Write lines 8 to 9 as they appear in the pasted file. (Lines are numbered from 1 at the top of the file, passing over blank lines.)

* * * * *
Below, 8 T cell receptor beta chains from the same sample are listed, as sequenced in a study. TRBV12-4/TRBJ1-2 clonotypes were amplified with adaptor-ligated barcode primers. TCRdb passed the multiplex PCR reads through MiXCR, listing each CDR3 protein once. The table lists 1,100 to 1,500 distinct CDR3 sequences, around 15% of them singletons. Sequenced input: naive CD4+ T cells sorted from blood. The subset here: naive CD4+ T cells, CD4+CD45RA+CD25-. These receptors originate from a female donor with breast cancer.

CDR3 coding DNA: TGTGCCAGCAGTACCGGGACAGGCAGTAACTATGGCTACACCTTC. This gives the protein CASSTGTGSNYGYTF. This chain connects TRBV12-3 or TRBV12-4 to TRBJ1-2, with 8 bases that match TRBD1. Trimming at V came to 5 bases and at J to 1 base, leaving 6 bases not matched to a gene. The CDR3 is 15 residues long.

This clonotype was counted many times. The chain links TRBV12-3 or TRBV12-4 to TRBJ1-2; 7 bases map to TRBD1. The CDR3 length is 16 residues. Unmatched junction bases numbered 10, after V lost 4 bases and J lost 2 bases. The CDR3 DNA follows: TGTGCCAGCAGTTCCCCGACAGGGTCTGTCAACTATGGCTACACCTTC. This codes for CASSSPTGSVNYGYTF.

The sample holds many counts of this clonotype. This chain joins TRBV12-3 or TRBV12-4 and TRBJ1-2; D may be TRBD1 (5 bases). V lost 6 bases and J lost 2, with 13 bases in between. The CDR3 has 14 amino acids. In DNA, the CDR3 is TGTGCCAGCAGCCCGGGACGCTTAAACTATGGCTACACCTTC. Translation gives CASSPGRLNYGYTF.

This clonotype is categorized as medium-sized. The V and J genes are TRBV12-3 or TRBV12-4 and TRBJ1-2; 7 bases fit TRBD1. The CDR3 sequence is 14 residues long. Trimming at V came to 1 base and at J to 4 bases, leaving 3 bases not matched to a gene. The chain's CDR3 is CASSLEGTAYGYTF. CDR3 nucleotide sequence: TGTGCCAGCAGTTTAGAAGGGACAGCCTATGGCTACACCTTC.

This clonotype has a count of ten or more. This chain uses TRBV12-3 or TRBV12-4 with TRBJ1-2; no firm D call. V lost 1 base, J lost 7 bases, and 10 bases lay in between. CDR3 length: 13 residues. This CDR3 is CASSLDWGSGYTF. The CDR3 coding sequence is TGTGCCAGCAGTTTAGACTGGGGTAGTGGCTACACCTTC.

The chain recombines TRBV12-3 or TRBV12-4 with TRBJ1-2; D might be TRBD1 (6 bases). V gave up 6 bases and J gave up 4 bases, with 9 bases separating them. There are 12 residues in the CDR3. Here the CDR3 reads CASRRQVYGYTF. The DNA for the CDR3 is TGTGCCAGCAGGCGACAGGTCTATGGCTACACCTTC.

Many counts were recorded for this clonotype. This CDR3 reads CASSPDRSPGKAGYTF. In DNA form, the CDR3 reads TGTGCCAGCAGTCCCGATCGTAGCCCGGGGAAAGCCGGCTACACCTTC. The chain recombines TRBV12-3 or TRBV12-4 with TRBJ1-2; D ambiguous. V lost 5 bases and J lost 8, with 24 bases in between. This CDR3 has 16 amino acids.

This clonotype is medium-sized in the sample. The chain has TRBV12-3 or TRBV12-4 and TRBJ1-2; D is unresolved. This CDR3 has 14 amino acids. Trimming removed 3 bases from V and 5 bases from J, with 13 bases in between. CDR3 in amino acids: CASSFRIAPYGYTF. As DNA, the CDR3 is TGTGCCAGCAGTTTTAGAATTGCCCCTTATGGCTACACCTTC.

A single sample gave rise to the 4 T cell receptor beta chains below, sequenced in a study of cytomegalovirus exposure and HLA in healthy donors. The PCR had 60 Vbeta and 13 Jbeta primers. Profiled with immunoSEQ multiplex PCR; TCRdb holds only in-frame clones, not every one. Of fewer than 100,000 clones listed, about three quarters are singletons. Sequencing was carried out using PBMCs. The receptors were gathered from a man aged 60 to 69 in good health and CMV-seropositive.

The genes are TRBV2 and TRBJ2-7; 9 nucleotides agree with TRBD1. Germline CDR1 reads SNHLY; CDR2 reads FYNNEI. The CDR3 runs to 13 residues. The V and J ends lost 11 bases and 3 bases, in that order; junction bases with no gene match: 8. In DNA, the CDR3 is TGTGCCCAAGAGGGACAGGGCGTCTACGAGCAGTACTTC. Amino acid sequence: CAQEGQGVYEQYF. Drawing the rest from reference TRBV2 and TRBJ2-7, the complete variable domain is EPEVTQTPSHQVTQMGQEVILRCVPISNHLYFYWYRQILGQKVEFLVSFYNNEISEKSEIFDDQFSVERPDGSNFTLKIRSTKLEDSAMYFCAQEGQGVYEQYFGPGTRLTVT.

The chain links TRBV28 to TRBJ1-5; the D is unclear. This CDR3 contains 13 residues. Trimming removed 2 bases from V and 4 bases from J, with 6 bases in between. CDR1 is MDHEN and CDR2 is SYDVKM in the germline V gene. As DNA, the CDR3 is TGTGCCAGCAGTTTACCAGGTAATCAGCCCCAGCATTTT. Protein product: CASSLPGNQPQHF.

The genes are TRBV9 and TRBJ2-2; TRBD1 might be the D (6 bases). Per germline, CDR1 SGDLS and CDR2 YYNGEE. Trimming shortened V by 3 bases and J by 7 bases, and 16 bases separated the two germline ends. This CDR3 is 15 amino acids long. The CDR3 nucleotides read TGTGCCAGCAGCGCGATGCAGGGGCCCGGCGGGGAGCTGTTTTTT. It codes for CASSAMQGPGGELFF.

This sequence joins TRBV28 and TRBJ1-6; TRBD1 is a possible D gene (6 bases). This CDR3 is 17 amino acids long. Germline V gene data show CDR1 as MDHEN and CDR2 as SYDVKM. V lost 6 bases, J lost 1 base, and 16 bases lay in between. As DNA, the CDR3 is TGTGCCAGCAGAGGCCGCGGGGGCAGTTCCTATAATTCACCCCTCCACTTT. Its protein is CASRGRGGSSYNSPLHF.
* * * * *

Many counts were recorded for this clonotype. This CDR3 reads CASSPDRSPGKAGYTF. In DNA form, the CDR3 reads TGTGCCAGCAGTCCCGATCGTAGCCCGGGGAAAGCCGGCTACACCTTC. The chain recombines TRBV12-3 or TRBV12-4 with TRBJ1-2; D ambiguous. V lost 5 bases and J lost 8, with 24 bases in between. This CDR3 has 16 amino acids.

This clonotype is medium-sized in the sample. The chain has TRBV12-3 or TRBV12-4 and TRBJ1-2; D is unresolved. This CDR3 has 14 amino acids. Trimming removed 3 bases from V and 5 bases from J, with 13 bases in between. CDR3 in amino acids: CASSFRIAPYGYTF. As DNA, the CDR3 is TGTGCCAGCAGTTTTAGAATTGCCCCTTATGGCTACACCTTC.